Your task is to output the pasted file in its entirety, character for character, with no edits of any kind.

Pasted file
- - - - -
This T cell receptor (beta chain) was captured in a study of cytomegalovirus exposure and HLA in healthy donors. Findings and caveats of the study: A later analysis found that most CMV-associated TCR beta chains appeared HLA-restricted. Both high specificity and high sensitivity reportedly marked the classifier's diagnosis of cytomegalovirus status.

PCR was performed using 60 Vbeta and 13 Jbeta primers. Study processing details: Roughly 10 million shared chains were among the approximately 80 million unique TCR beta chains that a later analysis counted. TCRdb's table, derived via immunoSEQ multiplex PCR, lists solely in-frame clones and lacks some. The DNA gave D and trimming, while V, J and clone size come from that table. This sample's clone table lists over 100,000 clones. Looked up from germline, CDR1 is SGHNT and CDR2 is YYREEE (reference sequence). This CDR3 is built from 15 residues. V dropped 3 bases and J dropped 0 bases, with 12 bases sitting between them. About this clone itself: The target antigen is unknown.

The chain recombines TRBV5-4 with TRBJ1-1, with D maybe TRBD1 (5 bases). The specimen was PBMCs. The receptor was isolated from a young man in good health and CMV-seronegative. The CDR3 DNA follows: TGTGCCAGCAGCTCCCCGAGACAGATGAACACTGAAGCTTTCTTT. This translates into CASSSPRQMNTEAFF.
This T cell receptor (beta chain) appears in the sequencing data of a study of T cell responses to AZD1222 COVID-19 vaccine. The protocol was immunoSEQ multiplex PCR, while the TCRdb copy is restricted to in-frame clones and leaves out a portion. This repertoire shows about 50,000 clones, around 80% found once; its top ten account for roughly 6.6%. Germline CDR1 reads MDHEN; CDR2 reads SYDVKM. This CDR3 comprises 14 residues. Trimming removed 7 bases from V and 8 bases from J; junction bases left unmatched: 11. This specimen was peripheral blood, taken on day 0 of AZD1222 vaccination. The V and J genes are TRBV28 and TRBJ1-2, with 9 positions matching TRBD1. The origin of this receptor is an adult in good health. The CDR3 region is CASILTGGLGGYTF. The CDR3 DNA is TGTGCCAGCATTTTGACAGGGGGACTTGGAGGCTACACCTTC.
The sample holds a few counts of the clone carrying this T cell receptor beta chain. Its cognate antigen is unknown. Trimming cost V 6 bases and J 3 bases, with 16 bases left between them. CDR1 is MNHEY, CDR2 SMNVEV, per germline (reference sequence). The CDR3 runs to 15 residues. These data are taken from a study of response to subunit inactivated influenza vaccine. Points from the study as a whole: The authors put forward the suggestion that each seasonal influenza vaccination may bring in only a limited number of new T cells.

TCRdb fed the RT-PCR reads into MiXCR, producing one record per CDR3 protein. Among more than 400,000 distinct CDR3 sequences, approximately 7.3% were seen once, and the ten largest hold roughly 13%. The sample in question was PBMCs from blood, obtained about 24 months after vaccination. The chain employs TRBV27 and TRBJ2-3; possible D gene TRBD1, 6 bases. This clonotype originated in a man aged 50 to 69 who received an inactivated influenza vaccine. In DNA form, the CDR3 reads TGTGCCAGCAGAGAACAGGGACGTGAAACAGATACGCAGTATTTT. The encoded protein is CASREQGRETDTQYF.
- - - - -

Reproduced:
This T cell receptor (beta chain) was captured in a study of cytomegalovirus exposure and HLA in healthy donors. Findings and caveats of the study: A later analysis found that most CMV-associated TCR beta chains appeared HLA-restricted. Both high specificity and high sensitivity reportedly marked the classifier's diagnosis of cytomegalovirus status.

PCR was performed using 60 Vbeta and 13 Jbeta primers. Study processing details: Roughly 10 million shared chains were among the approximately 80 million unique TCR beta chains that a later analysis counted. TCRdb's table, derived via immunoSEQ multiplex PCR, lists solely in-frame clones and lacks some. The DNA gave D and trimming, while V, J and clone size come from that table. This sample's clone table lists over 100,000 clones. Looked up from germline, CDR1 is SGHNT and CDR2 is YYREEE (reference sequence). This CDR3 is built from 15 residues. V dropped 3 bases and J dropped 0 bases, with 12 bases sitting between them. About this clone itself: The target antigen is unknown.

The chain recombines TRBV5-4 with TRBJ1-1, with D maybe TRBD1 (5 bases). The specimen was PBMCs. The receptor was isolated from a young man in good health and CMV-seronegative. The CDR3 DNA follows: TGTGCCAGCAGCTCCCCGAGACAGATGAACACTGAAGCTTTCTTT. This translates into CASSSPRQMNTEAFF.
This T cell receptor (beta chain) appears in the sequencing data of a study of T cell responses to AZD1222 COVID-19 vaccine. The protocol was immunoSEQ multiplex PCR, while the TCRdb copy is restricted to in-frame clones and leaves out a portion. This repertoire shows about 50,000 clones, around 80% found once; its top ten account for roughly 6.6%. Germline CDR1 reads MDHEN; CDR2 reads SYDVKM. This CDR3 comprises 14 residues. Trimming removed 7 bases from V and 8 bases from J; junction bases left unmatched: 11. This specimen was peripheral blood, taken on day 0 of AZD1222 vaccination. The V and J genes are TRBV28 and TRBJ1-2, with 9 positions matching TRBD1. The origin of this receptor is an adult in good health. The CDR3 region is CASILTGGLGGYTF. The CDR3 DNA is TGTGCCAGCATTTTGACAGGGGGACTTGGAGGCTACACCTTC.
The sample holds a few counts of the clone carrying this T cell receptor beta chain. Its cognate antigen is unknown. Trimming cost V 6 bases and J 3 bases, with 16 bases left between them. CDR1 is MNHEY, CDR2 SMNVEV, per germline (reference sequence). The CDR3 runs to 15 residues. These data are taken from a study of response to subunit inactivated influenza vaccine. Points from the study as a whole: The authors put forward the suggestion that each seasonal influenza vaccination may bring in only a limited number of new T cells.

TCRdb fed the RT-PCR reads into MiXCR, producing one record per CDR3 protein. Among more than 400,000 distinct CDR3 sequences, approximately 7.3% were seen once, and the ten largest hold roughly 13%. The sample in question was PBMCs from blood, obtained about 24 months after vaccination. The chain employs TRBV27 and TRBJ2-3; possible D gene TRBD1, 6 bases. This clonotype originated in a man aged 50 to 69 who received an inactivated influenza vaccine. In DNA form, the CDR3 reads TGTGCCAGCAGAGAACAGGGACGTGAAACAGATACGCAGTATTTT. The encoded protein is CASREQGRETDTQYF.